A magnitude 4.4 earthquake on the Hayward Fault jolted Bay Area residents out of bed early Thursday, but it appears to have done little damage.
The temblor, initially reported as magnitude 4.5, struck at 2:39 a.m. two miles east of Berkeley and had a depth of eight miles, according to the U.S. Geological Survey. According to the USGS website, people reported feeling the quake 40 miles south in San Jose.[[468037603, C]]
No injuries or accidents were reported.
At a press conference, USGS officials said there was a small probability that this earthquake was a fore shock and will be followed by a big earthquake: "Looking historically ... about 5% of the time earthquakes are followed by larger earthquakes," said USGS Earthquake Science Center Deputy Director Keith Knudson.[[468044683, C]]
The USGS also said that the agency would not be issuing alerts for the 4.4 magnitude earthquake because quakes of that size "tend not to do that much damage."
The USGS acknowledged though that the earthquake was relatively deep for a Hayward Fault earthquake. The earthquake serves as an important reminder that the "Hayward Fault is ready to go," Knudson said.[[468040793, C]]
There hasn't been a major earthquake on the Hayward Fault in over 100 years. A magnitude 6.8 earthquake occurred on Oct. 21, 1868, and was known at the time as the "Great San Francisco Earthquake." It killed 30 people, caused widespread destruction and was one of the most destructive in California history.[[468033943, C]]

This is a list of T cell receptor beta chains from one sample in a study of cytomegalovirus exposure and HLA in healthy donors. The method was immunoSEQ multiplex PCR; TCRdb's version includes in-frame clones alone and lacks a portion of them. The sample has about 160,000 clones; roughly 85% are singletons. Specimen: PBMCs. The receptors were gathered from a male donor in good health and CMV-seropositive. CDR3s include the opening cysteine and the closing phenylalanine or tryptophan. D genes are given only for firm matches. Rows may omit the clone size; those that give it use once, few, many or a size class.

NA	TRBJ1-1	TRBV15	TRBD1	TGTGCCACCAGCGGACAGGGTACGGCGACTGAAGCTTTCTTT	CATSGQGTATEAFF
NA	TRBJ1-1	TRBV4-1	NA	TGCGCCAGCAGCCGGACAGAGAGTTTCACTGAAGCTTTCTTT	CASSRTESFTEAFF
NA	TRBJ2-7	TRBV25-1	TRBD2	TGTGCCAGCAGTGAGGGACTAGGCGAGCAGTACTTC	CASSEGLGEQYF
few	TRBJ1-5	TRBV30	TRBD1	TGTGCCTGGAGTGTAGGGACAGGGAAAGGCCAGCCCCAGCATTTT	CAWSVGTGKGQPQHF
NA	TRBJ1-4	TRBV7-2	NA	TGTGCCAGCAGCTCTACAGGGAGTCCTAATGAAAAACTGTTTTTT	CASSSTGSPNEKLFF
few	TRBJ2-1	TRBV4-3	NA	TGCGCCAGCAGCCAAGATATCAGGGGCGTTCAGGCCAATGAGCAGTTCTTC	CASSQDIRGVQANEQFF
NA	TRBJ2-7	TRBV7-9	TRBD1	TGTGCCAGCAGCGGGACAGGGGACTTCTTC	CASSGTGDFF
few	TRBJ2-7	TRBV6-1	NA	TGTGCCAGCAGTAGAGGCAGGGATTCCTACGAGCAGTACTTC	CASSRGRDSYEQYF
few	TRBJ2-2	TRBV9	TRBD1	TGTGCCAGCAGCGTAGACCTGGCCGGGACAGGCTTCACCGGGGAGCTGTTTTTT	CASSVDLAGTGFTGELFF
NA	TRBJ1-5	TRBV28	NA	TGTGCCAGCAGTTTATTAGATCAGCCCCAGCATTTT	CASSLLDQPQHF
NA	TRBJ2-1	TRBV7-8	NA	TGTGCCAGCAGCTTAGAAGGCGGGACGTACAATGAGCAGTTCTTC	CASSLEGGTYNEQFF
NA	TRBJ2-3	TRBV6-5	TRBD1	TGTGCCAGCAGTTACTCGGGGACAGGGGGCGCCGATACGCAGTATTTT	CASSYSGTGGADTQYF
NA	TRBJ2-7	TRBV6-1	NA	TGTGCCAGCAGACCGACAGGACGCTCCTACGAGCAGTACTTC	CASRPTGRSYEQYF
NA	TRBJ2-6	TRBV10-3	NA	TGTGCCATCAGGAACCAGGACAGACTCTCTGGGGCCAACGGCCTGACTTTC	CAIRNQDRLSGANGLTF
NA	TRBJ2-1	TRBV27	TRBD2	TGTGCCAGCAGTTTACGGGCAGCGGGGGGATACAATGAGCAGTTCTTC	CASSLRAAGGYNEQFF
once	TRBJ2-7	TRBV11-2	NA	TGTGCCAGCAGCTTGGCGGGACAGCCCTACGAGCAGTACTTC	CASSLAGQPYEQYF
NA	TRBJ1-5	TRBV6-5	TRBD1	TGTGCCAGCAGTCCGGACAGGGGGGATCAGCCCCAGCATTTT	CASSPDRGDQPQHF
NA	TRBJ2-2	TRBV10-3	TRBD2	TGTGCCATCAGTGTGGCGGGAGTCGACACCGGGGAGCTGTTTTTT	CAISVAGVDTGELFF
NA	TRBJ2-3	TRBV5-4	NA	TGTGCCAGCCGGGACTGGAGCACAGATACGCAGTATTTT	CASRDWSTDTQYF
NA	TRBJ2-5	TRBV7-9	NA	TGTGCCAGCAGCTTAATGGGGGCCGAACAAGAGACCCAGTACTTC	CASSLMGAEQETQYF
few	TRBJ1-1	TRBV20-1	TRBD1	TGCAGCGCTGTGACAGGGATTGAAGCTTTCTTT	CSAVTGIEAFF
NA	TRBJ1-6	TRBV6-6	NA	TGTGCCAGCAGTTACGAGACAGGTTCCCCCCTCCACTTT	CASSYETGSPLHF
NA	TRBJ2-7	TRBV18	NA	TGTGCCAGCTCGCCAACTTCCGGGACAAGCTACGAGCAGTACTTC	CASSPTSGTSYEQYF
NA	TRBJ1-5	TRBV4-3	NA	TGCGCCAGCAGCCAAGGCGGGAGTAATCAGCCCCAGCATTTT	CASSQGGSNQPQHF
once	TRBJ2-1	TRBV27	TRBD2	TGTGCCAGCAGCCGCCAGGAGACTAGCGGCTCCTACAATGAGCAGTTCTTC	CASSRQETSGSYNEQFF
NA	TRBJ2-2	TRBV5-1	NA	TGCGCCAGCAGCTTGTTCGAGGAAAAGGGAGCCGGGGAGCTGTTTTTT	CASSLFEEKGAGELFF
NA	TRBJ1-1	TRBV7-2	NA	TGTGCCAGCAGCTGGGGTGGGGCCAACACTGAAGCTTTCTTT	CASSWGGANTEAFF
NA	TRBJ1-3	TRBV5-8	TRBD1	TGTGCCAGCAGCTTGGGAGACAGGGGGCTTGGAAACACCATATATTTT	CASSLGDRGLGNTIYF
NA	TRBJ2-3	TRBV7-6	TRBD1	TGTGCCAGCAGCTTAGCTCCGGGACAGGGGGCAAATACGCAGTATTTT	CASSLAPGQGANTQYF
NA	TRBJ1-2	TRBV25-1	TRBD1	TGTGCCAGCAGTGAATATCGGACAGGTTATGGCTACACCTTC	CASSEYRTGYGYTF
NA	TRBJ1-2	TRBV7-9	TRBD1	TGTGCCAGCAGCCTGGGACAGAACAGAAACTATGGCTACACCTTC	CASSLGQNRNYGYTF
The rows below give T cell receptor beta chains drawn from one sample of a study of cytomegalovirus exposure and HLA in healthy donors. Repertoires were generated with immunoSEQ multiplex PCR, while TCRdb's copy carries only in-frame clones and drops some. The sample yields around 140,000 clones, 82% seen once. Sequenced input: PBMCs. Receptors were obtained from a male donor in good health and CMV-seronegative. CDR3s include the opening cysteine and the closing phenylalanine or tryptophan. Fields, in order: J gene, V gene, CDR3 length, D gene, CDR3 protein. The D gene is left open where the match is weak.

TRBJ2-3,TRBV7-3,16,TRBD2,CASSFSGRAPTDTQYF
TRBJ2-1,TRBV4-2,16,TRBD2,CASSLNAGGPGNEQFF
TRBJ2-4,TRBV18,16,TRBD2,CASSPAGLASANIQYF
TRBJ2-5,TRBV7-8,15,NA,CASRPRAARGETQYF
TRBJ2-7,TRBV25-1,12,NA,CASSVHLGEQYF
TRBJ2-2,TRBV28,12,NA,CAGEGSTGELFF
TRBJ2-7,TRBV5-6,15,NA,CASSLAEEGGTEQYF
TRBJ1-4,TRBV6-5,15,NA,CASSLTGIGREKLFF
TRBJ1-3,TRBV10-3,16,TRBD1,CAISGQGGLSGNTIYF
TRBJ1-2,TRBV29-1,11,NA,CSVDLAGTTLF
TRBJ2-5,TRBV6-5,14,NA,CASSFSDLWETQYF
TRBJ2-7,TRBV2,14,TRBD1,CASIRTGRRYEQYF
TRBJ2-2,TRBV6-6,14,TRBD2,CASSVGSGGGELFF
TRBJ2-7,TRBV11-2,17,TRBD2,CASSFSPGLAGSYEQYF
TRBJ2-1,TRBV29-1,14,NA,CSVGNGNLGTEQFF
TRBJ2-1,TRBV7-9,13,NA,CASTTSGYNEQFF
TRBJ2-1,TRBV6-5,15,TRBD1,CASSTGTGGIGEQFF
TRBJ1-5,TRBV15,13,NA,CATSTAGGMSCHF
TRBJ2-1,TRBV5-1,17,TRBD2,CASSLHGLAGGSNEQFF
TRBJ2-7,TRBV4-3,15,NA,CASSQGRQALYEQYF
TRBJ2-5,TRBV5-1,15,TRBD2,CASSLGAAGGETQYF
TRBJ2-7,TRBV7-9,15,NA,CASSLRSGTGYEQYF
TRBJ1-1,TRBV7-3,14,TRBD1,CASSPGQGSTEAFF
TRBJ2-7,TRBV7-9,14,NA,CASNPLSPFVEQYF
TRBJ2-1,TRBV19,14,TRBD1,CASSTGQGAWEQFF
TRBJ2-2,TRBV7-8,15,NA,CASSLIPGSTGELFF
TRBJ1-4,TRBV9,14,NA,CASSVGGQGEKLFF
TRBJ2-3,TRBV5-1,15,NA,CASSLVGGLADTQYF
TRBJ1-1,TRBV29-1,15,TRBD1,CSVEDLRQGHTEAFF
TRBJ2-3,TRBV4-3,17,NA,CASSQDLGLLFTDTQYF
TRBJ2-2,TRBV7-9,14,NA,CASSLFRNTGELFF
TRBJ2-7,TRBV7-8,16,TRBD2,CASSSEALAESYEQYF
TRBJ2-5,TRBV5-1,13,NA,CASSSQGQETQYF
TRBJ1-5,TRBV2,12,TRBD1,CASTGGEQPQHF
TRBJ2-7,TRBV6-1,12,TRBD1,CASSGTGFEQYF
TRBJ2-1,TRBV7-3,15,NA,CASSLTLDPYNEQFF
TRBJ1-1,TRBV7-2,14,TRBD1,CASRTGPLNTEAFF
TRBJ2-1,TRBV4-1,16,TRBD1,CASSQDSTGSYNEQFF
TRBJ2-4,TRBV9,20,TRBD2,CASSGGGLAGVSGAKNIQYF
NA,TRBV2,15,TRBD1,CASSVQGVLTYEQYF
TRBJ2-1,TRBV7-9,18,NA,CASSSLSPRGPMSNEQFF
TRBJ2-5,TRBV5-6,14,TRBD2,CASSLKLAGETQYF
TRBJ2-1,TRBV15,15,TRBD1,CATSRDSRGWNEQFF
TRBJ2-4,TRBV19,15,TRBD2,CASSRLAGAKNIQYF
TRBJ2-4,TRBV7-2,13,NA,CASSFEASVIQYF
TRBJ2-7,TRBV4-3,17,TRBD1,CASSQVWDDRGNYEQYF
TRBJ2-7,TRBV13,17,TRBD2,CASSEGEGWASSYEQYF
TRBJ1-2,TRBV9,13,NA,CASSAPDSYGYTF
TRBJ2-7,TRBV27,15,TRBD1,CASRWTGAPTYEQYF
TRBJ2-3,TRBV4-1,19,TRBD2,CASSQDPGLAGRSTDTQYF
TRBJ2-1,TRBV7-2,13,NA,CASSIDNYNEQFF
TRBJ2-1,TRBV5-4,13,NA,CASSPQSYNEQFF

Knudson said the USGS had learned earthquakes, at least on the southern part of the Hayward Fault, occur every 140, 150 to 160 years.
"The last big earthquake on the Hayward fault happened about 150 years ago, in 1868. In fact, the 150th anniversary is coming up, we think that earthquake was a magnitude 6.8 or so,"Knudson said.
NBC Bay Area Chief Meteorologist Jeff Ranieri reported Thursday's quake lasted about 10 seconds, had a bit of rolling and a sharp jolt and was felt across the region in San Francisco and in parts of the East and South Bay.
The California Governor's Office of Emergency Services said there were no reports of damages from the region at this time. But a video posted to Twitter showed products that had fallen from the shelves of a San Leandro Safeway store. There was also a photo of a ceiling panel on the floor.
USGS officials said that usually older structures suffer more damage in earthquakes.
Bay Area Rapid Transit said on Twitter that, while no damage was reported to the system, the first trains this morning were delayed while maintenance crews inspect tracks and structures throughout the BART system. Normal service later resumed.[[468058173, C]]
In the South Bay, the VTA also reported delays due to routine inspections.
Reactions poured into social media immediately after the tremor, with people reporting everything from a jolt, to a roll to a rumble.